South Korea will suspend humanitarian aid to North Korea temporarily, the Ministry of Unification (MoU) stated on Wednesday at a press briefing, citing the continuous provocations by Pyongyang.
The ministry said it is not clear whether humanitarian aid had been diverted for political purposes.
“The government is maintaining the policy of providing support for social minorities, but ceasing humanitarian communications under an extreme situation is inevitable,” MoU spokesperson Jung Joon-hee told journalists.
The remarks came one day after President Park Geun-hye’s speech at the National Assembly, in which she called for stronger sanctions on North Korea.
“Since the mid-1990s, the total value of aid to North Korea has been more than $2.2 billion and it’s more than $3 billion when including support from the private sector,” she said, adding that there will be no more unconditional assistance. There has been no direct government provision since 2011.
According to the MoU’s website the largest portion of humanitarian aid was implemented through international organizations, particularly for a maternity project which took up $5.53 million in total at the end of December.
The figure is in line with President Park’s past March 2014 Dresden speech in which she laid out the “1,000 days project” providing nutrition and health care for pregnant women and children. The MoU later signed an memorandum of understanding with the WFP in November 2014.
The total value of humanitarian aid from South Korea amounted to $20.7 million last year, while $11.7 million was provided through international organizations like the World Food Program (WFP) and UNICEF.
An official at the ministry contacted by NK News said the MoU receives the details on the expenditures.
The UN Office for the Coordination of Humanitarian Affairs provided $8 million to North Korea from the UN Central Emergency Response Fund (CERF) on February 2, despite the nuclear test in January. The funds will be used to sustain critical life-saving interventions aimed at improving nutrition for children and women.
“Humanitarian needs must be kept separate from political issues to ensure minimum living conditions for the most vulnerable people,” said Tapan Mishra, UN Resident Coordinator for the DPRK in a press release issued at the time.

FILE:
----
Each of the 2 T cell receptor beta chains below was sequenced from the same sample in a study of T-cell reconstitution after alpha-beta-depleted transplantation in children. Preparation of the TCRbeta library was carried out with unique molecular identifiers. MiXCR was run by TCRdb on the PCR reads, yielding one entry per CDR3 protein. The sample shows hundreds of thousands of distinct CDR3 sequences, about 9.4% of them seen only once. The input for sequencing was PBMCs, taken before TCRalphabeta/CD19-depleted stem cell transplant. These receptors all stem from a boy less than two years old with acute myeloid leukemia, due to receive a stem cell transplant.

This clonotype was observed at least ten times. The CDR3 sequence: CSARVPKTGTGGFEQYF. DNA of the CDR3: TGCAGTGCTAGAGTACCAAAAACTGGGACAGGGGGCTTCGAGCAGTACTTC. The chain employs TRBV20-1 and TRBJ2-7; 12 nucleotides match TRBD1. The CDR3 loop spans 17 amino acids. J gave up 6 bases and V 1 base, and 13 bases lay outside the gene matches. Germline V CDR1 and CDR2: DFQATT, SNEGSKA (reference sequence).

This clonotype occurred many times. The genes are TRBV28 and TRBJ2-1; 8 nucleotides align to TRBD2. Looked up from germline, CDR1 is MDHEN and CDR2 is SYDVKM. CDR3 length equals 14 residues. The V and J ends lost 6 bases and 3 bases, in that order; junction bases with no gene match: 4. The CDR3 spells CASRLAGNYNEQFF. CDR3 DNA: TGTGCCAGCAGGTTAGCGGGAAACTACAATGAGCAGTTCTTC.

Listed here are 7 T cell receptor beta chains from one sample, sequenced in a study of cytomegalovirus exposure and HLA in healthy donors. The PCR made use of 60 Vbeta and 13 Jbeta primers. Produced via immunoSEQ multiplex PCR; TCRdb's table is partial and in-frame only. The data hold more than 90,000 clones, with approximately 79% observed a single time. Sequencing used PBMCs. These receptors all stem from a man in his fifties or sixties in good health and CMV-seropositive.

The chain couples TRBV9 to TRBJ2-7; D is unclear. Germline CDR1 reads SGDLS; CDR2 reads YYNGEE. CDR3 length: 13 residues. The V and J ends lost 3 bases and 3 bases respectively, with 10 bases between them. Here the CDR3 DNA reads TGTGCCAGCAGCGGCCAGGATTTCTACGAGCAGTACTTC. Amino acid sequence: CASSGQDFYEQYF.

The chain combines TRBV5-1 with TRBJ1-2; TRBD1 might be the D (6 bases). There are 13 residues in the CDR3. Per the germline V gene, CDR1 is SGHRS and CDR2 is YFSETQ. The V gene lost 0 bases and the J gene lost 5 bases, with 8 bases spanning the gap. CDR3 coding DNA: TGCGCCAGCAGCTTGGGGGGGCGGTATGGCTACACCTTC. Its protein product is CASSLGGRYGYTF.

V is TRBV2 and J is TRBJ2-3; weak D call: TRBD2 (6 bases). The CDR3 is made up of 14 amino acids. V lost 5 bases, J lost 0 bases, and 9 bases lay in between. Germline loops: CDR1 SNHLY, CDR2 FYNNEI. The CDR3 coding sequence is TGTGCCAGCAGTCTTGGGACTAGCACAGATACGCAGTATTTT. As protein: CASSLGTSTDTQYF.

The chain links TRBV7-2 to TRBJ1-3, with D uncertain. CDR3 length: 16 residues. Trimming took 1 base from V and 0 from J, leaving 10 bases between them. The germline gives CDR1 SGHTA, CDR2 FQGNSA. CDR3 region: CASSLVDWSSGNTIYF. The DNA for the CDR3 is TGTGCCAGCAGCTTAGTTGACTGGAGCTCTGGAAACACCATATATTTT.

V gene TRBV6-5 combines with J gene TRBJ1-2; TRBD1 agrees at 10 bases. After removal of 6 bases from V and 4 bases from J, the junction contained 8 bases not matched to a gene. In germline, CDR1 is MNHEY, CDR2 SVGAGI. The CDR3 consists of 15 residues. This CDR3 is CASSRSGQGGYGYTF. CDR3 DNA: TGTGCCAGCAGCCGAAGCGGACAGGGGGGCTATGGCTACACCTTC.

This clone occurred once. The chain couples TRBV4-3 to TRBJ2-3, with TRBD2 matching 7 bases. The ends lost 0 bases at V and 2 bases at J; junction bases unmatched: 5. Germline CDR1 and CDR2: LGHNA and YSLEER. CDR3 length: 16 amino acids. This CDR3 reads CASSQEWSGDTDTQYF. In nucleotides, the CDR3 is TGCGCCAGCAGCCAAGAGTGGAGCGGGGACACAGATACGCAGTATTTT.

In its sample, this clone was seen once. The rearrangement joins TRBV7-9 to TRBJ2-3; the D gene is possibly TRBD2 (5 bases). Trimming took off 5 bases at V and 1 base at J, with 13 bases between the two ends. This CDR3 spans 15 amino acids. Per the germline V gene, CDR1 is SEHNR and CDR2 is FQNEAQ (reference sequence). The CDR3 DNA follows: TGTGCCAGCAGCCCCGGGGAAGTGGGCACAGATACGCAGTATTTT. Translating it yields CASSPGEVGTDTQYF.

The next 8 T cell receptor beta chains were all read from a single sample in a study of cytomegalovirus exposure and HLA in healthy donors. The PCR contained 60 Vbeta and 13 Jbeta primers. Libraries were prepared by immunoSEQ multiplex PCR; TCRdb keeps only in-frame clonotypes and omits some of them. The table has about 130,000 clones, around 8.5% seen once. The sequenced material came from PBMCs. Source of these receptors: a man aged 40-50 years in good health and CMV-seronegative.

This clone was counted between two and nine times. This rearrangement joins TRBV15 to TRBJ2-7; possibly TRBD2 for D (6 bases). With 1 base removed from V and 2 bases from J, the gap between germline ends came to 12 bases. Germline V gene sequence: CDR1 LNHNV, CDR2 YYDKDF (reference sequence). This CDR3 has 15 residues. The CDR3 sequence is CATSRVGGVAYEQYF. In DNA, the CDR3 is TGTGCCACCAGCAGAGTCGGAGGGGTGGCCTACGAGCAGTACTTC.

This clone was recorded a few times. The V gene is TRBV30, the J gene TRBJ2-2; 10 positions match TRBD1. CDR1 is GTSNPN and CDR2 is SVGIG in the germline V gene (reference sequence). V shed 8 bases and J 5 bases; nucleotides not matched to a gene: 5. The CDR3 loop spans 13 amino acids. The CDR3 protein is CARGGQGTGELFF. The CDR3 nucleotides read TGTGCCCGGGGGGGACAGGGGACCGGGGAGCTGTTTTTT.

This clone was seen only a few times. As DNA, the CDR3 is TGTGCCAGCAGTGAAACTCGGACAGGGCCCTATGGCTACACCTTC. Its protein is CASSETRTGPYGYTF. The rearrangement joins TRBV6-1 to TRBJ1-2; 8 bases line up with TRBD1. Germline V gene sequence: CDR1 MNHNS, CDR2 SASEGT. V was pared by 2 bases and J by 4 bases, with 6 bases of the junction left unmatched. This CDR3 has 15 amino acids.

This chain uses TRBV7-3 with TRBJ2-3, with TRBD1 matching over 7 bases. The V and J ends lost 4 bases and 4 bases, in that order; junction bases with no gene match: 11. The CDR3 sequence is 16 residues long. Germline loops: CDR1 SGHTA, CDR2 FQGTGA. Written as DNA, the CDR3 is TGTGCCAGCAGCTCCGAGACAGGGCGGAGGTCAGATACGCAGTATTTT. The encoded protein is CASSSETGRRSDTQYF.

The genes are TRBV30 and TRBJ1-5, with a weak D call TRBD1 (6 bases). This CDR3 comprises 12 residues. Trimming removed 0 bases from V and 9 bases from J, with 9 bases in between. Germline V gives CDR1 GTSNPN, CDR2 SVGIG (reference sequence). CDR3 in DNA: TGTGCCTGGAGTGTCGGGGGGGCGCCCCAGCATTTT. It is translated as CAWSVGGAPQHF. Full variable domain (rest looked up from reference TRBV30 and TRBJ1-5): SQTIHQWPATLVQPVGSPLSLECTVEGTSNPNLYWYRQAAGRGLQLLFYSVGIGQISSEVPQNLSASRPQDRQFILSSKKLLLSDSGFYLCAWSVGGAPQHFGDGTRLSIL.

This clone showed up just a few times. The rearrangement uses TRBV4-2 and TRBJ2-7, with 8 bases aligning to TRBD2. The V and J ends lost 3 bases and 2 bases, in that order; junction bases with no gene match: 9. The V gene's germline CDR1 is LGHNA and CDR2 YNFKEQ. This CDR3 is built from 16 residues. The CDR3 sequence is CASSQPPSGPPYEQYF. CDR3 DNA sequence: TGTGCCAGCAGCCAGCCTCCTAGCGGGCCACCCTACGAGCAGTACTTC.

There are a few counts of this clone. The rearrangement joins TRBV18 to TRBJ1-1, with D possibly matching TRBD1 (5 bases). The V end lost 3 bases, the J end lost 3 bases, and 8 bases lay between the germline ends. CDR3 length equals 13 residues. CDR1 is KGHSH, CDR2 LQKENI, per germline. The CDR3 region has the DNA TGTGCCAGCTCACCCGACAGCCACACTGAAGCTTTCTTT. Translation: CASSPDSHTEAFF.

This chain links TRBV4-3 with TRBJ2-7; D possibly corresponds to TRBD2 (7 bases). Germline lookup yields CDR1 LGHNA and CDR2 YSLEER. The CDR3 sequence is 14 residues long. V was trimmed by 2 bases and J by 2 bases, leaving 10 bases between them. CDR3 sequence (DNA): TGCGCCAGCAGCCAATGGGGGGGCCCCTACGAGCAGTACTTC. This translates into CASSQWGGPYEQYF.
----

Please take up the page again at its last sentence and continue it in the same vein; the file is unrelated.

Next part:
A former humanitarian worker in North Korea for international organizations, Frederic Ojardias echoed the point, emphasizing the procedure for aid is closely monitored.
“It is possible to design assistance programs that help North Koreans and save lives without giving support to the regime,” Ojardias, currently lecturing at Seoul National University, told NK News.
“I think this kind of assistance should continue, as it is basically saving lives, by giving medicine and building hospitals. Many people have a false assumption that aid equals food, but this is not the case anymore,” he continued.
The WFP has faced a funding shortfall of $11.2 million on its project for children and mothers, Silke Buhr, Regional Communications Officer for Asia told NK News. “(The) WFP remains hopeful for future contributions by the Republic of Korea in support of its humanitarian operations in DPR Korea.”
UNICEF has estimated a more than 20 percent reduction in crop production last year, due to drought. There has been a 72 percent increase in the incidence of diarrhea among young children in drought-affected areas, the report said.
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Featured Image: FMSC Distribution Partner - North Korea by Feed My Starving Children (FMSC) on 2012-06-27 14:51:15